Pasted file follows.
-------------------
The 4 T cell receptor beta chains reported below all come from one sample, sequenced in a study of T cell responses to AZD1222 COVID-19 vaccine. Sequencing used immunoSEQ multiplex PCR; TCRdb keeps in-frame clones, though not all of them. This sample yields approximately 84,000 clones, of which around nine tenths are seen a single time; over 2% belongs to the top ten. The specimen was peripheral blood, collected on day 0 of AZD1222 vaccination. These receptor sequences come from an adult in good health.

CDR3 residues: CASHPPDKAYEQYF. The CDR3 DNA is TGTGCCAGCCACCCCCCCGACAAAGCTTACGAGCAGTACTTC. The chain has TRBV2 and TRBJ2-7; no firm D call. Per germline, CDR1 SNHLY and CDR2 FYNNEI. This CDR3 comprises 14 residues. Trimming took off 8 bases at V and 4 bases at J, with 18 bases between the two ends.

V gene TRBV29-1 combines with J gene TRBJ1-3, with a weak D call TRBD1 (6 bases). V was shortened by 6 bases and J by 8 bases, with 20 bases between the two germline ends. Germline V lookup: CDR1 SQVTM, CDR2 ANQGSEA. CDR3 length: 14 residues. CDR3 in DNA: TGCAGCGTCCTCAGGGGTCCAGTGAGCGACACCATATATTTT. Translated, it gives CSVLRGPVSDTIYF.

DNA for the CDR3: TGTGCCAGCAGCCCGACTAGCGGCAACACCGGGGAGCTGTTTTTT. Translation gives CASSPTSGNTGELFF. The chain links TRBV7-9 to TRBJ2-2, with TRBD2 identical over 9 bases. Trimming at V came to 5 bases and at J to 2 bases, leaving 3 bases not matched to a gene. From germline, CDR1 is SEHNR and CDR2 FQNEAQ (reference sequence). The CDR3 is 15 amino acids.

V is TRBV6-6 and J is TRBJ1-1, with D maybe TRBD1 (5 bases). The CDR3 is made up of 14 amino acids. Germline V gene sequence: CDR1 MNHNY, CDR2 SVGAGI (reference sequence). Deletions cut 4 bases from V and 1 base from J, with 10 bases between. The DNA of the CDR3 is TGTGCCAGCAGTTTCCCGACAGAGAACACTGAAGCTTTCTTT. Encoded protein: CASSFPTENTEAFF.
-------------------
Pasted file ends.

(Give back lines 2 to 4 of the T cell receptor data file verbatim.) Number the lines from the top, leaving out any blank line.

CDR3 residues: CASHPPDKAYEQYF. The CDR3 DNA is TGTGCCAGCCACCCCCCCGACAAAGCTTACGAGCAGTACTTC. The chain has TRBV2 and TRBJ2-7; no firm D call. Per germline, CDR1 SNHLY and CDR2 FYNNEI. This CDR3 comprises 14 residues. Trimming took off 8 bases at V and 4 bases at J, with 18 bases between the two ends.

V gene TRBV29-1 combines with J gene TRBJ1-3, with a weak D call TRBD1 (6 bases). V was shortened by 6 bases and J by 8 bases, with 20 bases between the two germline ends. Germline V lookup: CDR1 SQVTM, CDR2 ANQGSEA. CDR3 length: 14 residues. CDR3 in DNA: TGCAGCGTCCTCAGGGGTCCAGTGAGCGACACCATATATTTT. Translated, it gives CSVLRGPVSDTIYF.

DNA for the CDR3: TGTGCCAGCAGCCCGACTAGCGGCAACACCGGGGAGCTGTTTTTT. Translation gives CASSPTSGNTGELFF. The chain links TRBV7-9 to TRBJ2-2, with TRBD2 identical over 9 bases. Trimming at V came to 5 bases and at J to 2 bases, leaving 3 bases not matched to a gene. From germline, CDR1 is SEHNR and CDR2 FQNEAQ (reference sequence). The CDR3 is 15 amino acids.